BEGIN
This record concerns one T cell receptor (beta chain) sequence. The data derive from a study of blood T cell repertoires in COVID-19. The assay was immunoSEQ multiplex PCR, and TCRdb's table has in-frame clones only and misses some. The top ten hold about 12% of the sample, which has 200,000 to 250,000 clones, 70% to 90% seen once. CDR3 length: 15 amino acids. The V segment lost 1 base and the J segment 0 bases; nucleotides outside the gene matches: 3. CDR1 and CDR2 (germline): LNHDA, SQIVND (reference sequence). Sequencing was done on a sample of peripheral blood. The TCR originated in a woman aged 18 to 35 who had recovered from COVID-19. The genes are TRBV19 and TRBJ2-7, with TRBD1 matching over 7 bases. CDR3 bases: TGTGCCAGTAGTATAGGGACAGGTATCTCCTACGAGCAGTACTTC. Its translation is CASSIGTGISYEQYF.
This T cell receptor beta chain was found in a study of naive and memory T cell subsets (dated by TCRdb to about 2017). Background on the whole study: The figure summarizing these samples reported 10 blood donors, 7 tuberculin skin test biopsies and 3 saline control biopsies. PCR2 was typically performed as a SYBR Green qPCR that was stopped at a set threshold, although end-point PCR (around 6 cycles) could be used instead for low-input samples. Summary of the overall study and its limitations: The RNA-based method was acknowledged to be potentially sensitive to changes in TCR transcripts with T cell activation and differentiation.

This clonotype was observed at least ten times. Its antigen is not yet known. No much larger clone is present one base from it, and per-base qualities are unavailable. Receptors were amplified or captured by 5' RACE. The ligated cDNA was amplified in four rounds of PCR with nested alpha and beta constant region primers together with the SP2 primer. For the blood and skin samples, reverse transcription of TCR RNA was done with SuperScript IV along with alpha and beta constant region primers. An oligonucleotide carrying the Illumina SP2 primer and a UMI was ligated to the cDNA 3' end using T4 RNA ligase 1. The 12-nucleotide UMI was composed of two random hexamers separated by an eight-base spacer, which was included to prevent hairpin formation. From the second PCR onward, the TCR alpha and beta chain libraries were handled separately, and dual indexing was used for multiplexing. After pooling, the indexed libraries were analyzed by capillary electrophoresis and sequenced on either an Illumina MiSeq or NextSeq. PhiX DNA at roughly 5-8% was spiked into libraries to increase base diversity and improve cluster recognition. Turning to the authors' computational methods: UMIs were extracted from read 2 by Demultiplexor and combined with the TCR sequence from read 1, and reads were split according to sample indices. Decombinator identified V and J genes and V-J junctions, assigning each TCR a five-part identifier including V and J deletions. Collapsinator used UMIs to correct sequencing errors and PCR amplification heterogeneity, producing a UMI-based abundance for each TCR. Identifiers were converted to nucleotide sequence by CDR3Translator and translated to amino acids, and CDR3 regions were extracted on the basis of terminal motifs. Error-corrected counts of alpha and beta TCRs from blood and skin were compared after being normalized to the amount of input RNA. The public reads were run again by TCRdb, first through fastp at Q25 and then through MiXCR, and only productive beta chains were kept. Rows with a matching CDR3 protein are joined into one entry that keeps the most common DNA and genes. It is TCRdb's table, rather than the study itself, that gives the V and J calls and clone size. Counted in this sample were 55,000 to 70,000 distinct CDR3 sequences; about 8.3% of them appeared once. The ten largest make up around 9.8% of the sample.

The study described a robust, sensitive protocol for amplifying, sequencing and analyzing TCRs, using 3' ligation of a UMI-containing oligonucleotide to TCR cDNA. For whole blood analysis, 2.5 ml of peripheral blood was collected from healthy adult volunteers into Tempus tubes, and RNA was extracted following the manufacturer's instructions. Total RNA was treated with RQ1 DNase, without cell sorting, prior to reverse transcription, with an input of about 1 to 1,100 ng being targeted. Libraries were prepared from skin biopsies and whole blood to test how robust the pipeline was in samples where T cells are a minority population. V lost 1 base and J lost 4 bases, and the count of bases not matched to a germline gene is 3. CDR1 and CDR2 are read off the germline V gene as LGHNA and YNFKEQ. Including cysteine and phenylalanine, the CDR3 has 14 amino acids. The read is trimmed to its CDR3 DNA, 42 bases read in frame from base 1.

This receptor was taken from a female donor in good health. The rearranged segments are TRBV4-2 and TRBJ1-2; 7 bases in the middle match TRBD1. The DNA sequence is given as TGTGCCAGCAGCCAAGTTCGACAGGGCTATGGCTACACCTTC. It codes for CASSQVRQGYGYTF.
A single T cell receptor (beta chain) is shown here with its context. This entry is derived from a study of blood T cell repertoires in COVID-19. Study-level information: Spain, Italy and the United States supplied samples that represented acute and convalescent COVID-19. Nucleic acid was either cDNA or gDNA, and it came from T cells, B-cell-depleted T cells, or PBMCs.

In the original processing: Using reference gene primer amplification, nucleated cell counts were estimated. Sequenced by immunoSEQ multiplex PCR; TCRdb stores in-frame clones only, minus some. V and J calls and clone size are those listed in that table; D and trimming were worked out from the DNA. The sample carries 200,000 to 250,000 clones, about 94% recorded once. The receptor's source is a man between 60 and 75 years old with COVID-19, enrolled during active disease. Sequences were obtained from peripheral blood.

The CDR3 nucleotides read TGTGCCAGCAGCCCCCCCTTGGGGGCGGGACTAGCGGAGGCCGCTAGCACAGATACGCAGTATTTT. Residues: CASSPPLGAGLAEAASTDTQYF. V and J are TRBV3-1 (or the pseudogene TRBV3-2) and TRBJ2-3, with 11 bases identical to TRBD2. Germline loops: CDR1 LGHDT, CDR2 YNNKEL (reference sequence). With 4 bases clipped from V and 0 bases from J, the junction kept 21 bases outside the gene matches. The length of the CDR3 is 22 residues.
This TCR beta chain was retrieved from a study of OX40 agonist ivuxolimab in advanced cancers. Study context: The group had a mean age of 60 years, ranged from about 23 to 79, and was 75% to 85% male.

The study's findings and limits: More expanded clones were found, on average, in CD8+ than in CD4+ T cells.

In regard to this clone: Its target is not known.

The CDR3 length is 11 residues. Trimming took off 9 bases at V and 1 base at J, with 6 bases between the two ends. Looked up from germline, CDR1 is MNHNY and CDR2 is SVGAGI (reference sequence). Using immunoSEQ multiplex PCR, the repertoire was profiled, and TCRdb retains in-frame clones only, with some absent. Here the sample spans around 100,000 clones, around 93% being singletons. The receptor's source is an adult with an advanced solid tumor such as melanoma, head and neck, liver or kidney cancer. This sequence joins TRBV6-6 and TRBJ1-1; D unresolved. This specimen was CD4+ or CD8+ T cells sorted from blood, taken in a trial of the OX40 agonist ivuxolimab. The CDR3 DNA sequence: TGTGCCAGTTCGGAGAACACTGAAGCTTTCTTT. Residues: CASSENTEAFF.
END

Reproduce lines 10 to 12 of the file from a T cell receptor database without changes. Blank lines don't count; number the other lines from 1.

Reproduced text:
The study's findings and limits: More expanded clones were found, on average, in CD8+ than in CD4+ T cells.

In regard to this clone: Its target is not known.

The CDR3 length is 11 residues. Trimming took off 9 bases at V and 1 base at J, with 6 bases between the two ends. Looked up from germline, CDR1 is MNHNY and CDR2 is SVGAGI (reference sequence). Using immunoSEQ multiplex PCR, the repertoire was profiled, and TCRdb retains in-frame clones only, with some absent. Here the sample spans around 100,000 clones, around 93% being singletons. The receptor's source is an adult with an advanced solid tumor such as melanoma, head and neck, liver or kidney cancer. This sequence joins TRBV6-6 and TRBJ1-1; D unresolved. This specimen was CD4+ or CD8+ T cells sorted from blood, taken in a trial of the OX40 agonist ivuxolimab. The CDR3 DNA sequence: TGTGCCAGTTCGGAGAACACTGAAGCTTTCTTT. Residues: CASSENTEAFF.